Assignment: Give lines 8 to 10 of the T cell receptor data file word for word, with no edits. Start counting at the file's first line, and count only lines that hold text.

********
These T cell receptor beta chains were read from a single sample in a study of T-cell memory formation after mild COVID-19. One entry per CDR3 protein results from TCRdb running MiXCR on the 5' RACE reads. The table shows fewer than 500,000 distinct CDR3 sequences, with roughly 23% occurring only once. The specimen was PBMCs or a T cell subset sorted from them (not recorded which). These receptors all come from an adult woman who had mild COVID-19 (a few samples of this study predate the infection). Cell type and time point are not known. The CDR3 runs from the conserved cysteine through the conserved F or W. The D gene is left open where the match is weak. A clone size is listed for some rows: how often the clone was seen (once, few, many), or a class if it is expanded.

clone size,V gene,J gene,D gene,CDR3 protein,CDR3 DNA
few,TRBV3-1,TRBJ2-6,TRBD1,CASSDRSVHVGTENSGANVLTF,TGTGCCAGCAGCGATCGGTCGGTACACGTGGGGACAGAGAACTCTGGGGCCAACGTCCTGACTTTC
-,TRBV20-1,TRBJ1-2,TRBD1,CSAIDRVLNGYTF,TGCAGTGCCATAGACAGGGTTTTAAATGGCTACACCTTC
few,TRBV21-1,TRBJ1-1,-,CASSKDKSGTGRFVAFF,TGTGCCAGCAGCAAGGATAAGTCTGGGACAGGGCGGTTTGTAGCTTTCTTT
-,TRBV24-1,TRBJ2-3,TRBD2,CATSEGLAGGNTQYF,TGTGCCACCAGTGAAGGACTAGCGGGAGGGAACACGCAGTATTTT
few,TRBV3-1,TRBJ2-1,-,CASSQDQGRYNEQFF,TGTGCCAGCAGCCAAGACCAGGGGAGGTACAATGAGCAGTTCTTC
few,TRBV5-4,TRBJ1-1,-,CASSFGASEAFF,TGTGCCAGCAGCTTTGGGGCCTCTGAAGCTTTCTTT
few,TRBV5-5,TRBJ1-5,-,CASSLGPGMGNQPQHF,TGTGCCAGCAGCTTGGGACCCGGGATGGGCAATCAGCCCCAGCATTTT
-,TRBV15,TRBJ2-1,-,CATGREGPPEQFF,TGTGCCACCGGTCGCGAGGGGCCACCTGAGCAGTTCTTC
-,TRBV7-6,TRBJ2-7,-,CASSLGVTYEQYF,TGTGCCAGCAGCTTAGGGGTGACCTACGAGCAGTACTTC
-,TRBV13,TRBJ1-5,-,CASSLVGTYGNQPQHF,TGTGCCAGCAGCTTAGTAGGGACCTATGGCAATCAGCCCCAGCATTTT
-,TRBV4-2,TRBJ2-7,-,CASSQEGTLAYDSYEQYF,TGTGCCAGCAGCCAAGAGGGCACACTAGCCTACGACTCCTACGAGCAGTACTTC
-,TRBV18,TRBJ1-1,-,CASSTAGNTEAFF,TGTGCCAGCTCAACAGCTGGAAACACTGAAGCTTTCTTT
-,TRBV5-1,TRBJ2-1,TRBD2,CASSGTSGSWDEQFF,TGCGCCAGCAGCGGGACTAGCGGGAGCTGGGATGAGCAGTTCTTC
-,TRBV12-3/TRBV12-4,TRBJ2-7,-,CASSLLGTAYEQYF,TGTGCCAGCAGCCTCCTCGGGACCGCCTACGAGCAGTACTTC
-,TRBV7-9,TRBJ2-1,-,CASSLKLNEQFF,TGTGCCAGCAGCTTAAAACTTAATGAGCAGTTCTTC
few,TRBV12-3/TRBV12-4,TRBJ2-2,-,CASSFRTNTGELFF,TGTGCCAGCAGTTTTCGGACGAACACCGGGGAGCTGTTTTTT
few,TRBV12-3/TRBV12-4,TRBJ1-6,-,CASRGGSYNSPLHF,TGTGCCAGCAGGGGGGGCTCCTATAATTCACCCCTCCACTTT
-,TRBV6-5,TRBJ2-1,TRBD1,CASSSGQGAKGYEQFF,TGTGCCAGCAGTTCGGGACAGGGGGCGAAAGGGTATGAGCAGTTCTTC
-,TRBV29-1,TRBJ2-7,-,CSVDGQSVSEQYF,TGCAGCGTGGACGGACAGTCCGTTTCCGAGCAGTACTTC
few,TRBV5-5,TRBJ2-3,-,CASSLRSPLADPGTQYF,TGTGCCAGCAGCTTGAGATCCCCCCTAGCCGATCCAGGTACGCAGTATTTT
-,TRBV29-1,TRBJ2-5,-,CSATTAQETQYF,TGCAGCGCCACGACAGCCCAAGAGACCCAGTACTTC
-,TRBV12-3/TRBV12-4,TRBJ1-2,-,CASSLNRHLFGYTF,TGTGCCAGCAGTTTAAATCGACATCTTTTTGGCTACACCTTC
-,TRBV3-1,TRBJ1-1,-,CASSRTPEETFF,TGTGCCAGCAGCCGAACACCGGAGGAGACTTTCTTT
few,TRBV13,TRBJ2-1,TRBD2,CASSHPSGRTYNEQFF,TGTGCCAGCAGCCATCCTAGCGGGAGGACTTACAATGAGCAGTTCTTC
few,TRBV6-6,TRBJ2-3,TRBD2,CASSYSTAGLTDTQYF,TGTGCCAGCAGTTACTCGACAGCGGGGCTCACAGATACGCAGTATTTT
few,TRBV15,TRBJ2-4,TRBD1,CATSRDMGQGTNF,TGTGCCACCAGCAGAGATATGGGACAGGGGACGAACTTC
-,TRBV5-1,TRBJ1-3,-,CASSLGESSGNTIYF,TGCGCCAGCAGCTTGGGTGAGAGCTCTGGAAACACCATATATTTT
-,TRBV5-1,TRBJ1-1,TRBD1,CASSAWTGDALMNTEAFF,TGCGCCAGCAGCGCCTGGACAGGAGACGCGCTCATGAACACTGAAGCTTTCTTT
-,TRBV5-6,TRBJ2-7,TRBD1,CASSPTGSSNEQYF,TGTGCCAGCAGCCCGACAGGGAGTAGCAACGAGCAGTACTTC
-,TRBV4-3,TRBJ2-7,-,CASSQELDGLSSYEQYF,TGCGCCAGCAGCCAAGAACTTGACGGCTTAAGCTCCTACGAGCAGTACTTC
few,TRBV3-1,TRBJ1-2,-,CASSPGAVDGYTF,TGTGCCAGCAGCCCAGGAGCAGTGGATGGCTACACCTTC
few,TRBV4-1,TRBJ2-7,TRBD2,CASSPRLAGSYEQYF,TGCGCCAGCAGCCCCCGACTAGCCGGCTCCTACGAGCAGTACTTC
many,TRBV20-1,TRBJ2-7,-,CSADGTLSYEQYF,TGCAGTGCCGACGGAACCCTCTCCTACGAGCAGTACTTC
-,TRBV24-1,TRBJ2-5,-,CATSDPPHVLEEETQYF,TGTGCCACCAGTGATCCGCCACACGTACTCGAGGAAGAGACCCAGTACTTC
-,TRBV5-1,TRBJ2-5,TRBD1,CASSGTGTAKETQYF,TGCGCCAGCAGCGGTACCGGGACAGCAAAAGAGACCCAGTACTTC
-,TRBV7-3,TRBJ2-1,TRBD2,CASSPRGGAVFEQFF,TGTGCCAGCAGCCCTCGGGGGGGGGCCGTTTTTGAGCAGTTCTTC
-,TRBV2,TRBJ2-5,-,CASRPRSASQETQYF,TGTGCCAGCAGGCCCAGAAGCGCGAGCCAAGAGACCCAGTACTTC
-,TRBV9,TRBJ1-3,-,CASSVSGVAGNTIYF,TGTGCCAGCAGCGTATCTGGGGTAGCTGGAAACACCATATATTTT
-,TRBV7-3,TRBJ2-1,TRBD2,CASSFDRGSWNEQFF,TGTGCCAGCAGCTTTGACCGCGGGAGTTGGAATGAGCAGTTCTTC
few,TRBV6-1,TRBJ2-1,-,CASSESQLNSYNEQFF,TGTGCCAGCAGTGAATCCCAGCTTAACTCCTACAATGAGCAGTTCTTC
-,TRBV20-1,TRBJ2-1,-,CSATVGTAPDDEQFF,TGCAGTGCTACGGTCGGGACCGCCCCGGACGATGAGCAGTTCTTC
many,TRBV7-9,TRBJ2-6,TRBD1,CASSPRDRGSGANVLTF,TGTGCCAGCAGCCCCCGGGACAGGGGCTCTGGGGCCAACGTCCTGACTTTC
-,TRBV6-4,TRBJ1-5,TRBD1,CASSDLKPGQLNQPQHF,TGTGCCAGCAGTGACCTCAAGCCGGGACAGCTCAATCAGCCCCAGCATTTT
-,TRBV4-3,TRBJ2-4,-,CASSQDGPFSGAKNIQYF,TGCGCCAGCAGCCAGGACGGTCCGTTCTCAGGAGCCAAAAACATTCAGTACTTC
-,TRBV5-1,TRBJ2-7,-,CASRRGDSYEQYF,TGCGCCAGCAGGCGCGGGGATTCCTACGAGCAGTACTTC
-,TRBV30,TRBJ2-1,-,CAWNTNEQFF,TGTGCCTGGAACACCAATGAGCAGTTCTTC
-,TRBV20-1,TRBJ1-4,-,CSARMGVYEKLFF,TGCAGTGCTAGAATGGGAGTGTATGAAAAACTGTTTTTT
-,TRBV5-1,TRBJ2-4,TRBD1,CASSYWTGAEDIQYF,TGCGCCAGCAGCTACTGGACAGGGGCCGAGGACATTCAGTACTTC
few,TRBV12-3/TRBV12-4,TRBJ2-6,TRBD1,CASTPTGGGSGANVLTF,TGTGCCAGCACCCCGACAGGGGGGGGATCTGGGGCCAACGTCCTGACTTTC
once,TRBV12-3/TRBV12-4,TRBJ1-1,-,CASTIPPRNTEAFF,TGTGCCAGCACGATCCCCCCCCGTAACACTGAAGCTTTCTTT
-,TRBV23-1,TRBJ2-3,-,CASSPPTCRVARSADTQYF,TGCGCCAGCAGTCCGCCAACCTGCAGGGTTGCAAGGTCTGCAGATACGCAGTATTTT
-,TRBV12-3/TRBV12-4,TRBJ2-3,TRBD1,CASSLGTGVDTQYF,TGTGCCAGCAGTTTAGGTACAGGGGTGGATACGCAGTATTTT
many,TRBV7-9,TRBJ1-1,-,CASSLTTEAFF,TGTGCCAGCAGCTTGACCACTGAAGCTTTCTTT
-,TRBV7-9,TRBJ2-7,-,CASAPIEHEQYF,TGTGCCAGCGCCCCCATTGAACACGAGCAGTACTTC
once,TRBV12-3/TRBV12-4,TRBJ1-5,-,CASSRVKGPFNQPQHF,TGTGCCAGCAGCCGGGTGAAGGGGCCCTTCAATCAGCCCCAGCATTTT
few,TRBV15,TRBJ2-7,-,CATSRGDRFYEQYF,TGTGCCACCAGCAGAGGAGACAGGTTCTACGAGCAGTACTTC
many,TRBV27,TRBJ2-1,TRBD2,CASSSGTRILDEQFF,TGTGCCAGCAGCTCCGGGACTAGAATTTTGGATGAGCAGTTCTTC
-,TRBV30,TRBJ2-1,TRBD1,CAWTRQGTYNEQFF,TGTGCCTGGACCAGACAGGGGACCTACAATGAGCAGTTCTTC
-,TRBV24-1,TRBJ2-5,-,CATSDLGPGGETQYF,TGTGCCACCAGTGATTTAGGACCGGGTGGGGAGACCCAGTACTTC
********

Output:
few,TRBV5-4,TRBJ1-1,-,CASSFGASEAFF,TGTGCCAGCAGCTTTGGGGCCTCTGAAGCTTTCTTT
few,TRBV5-5,TRBJ1-5,-,CASSLGPGMGNQPQHF,TGTGCCAGCAGCTTGGGACCCGGGATGGGCAATCAGCCCCAGCATTTT
-,TRBV15,TRBJ2-1,-,CATGREGPPEQFF,TGTGCCACCGGTCGCGAGGGGCCACCTGAGCAGTTCTTC